Long Island Breach of Fiduciary Duty Lawyers
A Fiduciary Duty differs from the duty owed in an arm’s-length transaction. Many forms of conduct permissible in the work world for those acting at arm’s length are forbidden to those bound by fiduciary ties. More specifically, the duty of good faith and loyalty owed by a fiduciary to the protected party precludes blatant self-dealing. It also requires avoiding situations when the fiduciary’s personal interest conflicts with the protected party because a fiduciary is required to avoid situations where the fiduciary’s interest possibly conflicts with the interests of the party owed the fiduciary duty.
How to Determine if a Fiduciary Duty Governs a Particular Relationship
There are many instances where one party owes another a fiduciary duty just by virtue of the parties’ relationship to each other, such as business partners and employees (who owe a fiduciary duty to their employers). Further, there are times that contractual relationships may give rise to fiduciary duties.
However, in essence, the determination of the existence of a fiduciary duty is more often more complex than simply formulaic labels and titles. The determination of whether a fiduciary relationship exists depends if the claiming party has imposed trust or confidence in the alleged fiduciary resulting in the alleged fiduciary which had superiority or influence over it. Determining the existence of a fiduciary relationship generally requires a fact-specific inquiry. It is not mandatory that a fiduciary relationship be formalized in writing and the ongoing conduct between the parties can give rise to a fiduciary. Fundamentally, the essential element of a fiduciary relationship are control and dominance (by one party) and reliance (by the other). To the contrary, as a general matter, where the parties deal at arm’s length in a commercial transaction, a relation of trust or confidence sufficient to find the existence of a fiduciary relationship will not be sufficient.
The Essential Elements of a Fiduciary Duty Claim
To establish a breach of fiduciary duty claim, the plaintiff must allege:
- The existence of fiduciary relationship;
- Facts specifying the misconduct or wrongdoing that constitutes a breach of that duty; and
- Damages caused by a breach of fiduciary duty.
Interestingly, the amount of damages may include either the loss to the plaintiff or the benefit derived by the defendant at plaintiff’s expenses, and may include the chance to recover lost opportunities for profit.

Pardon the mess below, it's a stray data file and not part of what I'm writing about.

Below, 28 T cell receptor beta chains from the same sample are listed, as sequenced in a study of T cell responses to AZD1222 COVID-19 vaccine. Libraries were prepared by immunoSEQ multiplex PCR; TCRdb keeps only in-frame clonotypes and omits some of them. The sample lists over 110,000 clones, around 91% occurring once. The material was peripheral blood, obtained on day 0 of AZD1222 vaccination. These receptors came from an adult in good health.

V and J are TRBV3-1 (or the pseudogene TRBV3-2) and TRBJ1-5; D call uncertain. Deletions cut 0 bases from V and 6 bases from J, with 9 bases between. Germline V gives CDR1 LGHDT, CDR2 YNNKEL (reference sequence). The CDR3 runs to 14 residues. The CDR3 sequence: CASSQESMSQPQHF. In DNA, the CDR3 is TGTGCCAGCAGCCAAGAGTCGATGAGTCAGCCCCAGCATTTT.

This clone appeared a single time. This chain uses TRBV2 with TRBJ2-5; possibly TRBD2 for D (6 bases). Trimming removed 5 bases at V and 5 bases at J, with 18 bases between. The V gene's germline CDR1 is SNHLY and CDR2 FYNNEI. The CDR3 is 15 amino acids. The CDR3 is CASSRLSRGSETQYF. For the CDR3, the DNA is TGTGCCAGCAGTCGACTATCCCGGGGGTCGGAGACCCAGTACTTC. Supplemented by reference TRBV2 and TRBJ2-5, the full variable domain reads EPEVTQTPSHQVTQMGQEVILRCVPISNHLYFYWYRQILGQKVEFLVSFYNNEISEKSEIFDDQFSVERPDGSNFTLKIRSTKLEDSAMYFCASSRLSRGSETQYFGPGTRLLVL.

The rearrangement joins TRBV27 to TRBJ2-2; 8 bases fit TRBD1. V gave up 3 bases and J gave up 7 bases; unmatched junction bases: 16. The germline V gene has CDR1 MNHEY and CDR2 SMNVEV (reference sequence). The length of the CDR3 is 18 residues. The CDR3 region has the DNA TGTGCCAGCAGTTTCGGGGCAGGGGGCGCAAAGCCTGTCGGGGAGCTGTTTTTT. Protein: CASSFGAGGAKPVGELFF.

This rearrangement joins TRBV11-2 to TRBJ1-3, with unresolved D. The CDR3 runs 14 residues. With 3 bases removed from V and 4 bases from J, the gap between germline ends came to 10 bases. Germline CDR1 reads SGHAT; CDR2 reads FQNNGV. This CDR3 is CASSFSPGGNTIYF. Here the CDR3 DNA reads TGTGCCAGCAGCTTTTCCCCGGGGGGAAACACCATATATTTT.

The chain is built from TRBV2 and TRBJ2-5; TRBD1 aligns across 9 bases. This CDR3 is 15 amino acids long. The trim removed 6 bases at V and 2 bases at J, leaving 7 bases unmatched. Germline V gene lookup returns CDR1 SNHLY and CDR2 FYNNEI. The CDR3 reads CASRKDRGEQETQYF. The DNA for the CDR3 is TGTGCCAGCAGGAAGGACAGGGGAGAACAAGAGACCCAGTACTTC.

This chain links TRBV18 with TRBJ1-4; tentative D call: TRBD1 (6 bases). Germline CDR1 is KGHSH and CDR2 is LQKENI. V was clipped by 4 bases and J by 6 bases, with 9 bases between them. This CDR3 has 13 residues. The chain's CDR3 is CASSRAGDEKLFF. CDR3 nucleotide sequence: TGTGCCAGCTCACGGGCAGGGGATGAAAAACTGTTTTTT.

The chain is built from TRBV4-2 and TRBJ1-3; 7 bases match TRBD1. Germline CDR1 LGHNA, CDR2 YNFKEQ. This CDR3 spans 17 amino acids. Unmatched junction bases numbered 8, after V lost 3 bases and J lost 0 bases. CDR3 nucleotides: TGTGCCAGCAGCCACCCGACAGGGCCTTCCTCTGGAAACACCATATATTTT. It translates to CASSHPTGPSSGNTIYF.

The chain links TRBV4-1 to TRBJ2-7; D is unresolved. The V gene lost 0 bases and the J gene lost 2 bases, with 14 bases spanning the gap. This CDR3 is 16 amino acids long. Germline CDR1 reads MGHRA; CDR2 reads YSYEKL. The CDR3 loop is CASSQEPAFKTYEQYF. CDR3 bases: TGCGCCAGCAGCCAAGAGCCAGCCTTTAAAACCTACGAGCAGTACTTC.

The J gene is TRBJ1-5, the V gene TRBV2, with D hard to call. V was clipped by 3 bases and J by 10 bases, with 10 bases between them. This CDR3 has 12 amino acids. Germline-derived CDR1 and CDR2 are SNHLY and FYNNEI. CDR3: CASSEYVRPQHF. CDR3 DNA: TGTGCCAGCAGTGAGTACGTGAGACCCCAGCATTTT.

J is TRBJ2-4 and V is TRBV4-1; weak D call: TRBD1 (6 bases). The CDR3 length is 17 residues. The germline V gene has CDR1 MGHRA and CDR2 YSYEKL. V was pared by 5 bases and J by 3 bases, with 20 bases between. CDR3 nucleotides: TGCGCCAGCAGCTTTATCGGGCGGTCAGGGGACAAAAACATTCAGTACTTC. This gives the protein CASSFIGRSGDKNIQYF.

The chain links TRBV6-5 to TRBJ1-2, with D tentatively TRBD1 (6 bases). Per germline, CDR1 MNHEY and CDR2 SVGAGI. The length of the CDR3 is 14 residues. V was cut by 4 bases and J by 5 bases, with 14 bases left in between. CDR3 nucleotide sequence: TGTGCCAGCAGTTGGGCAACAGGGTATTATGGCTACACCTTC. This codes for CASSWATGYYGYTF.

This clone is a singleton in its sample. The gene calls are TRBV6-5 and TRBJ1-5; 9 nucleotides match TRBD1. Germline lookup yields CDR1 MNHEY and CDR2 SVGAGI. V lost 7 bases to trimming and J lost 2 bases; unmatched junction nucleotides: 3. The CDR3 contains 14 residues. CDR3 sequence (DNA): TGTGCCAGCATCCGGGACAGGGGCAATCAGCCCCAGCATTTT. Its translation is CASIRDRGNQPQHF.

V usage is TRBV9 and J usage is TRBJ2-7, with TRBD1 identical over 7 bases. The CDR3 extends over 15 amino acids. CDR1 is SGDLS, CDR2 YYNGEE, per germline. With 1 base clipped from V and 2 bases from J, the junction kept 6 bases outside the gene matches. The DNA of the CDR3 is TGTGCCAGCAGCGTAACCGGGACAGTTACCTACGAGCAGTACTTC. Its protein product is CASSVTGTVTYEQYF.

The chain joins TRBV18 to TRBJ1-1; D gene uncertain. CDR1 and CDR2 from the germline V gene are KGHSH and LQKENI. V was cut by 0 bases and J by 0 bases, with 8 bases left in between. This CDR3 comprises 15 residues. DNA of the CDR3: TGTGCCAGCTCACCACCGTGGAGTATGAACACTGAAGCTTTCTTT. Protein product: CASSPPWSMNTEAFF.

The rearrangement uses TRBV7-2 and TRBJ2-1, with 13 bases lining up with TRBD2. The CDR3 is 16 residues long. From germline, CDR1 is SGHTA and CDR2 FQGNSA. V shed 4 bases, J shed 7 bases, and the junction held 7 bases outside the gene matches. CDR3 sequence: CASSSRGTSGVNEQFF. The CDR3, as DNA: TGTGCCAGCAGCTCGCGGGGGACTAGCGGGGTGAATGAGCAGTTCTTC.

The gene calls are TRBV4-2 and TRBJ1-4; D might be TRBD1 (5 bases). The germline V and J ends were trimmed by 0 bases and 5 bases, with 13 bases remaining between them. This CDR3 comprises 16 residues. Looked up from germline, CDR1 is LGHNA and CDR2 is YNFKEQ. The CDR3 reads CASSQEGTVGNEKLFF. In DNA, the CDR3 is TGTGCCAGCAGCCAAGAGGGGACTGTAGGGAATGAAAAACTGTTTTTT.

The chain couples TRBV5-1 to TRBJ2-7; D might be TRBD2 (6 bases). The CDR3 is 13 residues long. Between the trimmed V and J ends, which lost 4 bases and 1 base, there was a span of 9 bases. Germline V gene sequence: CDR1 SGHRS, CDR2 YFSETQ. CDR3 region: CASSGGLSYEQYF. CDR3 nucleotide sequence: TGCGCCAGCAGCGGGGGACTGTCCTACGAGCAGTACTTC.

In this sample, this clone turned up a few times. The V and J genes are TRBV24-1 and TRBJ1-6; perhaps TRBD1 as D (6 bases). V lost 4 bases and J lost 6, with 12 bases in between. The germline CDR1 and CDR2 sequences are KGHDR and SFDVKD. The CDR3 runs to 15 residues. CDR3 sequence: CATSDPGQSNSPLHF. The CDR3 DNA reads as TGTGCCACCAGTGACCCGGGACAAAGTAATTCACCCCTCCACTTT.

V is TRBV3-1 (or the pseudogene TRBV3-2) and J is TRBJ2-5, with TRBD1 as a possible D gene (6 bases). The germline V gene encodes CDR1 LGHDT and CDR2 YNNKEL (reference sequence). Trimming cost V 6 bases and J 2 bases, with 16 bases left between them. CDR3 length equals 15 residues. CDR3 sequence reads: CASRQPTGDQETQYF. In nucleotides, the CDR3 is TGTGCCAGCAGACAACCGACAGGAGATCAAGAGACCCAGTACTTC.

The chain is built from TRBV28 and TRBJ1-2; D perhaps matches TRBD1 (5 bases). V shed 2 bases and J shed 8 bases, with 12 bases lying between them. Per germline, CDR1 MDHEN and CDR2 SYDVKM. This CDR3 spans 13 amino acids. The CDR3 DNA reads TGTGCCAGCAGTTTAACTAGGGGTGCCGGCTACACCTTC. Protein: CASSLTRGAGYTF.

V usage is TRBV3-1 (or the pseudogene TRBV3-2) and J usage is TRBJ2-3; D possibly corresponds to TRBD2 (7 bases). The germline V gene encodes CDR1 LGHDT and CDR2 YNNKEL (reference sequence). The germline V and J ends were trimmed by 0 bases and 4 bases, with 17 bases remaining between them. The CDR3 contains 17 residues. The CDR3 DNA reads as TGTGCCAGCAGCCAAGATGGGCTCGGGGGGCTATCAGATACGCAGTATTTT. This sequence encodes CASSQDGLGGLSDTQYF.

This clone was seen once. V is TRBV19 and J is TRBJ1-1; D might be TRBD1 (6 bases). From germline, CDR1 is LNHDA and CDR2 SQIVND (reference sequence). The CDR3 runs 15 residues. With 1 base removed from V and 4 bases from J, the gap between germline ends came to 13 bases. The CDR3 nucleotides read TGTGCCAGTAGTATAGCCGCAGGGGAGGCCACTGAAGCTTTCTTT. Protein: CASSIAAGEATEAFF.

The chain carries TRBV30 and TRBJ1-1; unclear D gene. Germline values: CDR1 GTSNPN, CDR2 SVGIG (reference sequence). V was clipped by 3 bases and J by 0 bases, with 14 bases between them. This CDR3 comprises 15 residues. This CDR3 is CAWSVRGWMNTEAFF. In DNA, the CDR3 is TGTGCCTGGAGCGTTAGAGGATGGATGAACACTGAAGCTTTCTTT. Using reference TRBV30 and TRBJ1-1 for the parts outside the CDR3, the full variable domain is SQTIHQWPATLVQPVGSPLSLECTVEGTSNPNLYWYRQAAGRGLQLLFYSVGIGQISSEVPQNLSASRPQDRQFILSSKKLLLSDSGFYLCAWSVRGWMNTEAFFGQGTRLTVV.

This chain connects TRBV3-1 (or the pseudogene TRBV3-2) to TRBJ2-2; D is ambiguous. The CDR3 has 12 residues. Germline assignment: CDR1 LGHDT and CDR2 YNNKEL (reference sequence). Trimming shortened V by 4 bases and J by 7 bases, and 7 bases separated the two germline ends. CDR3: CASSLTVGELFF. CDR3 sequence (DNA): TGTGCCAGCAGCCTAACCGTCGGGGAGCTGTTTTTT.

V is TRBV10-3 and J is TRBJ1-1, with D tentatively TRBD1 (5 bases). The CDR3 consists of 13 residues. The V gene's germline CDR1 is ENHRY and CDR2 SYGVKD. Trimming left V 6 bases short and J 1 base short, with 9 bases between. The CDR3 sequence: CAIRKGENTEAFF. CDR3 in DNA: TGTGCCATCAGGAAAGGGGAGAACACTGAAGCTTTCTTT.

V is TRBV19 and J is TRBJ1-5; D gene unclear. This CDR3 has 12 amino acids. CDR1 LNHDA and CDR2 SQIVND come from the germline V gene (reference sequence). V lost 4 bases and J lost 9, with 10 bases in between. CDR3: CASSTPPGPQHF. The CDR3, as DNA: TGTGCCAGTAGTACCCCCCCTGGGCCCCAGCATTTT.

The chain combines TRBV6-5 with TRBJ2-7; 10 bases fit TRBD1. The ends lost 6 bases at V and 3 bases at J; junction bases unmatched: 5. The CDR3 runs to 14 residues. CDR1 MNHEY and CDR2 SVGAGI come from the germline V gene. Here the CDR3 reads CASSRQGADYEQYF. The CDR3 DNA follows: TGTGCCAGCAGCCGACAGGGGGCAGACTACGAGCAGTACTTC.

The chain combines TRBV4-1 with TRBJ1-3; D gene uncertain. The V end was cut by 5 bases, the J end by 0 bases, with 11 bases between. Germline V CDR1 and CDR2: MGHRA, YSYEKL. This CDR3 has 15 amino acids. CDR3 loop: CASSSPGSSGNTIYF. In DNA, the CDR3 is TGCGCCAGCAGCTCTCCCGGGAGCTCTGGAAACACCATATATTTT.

Two points regarding plaintiff’s claim for damages warrant elaboration. First, the plaintiff bears the burden of proving damages. Cases involving breaches of fiduciary duty are treated as a “special breed” of cases where the normally stringent rules for damage calculation are relaxed. In fact, the Court entertains significant leeway in ascertaining a fair approximation of the loss as long as the Court’s methodology and findings are supported by inferences within the range of permissibility. At a minimum, the plaintiff must establish that the defendants’ conduct was a substantial factor in causing an identifiable loss. Second, with respect to claims for punitive damages, the limitation of punitive damages to conduct directed to the public generally does not apply in cases involving a breach of fiduciary duty. The award of punitive damages is permissible upon establishing intentional or deliberate wrongdoing, aggravating or outrageous circumstances, a fraudulent or evil motive, or simply a conscious act that willfully or wantonly disregards the rights of another.
Sometimes Misconduct Can Simultaneously Violate a Contract & Constitute a Breach of Fiduciary Duty
When a party to a contract is also a fiduciary to the other party, a contracting party may be charged with separate tort liability arising from a breach of that duty distinct from, or in addition to, the breach of the contract because conduct that breaches a contractual obligation also may constitute a breach of a duty both arising out of the relationship created by the contract itself, and independent of the contract.
What to Do Next
Call us if you have questions regarding whether a fiduciary duty has been breached.
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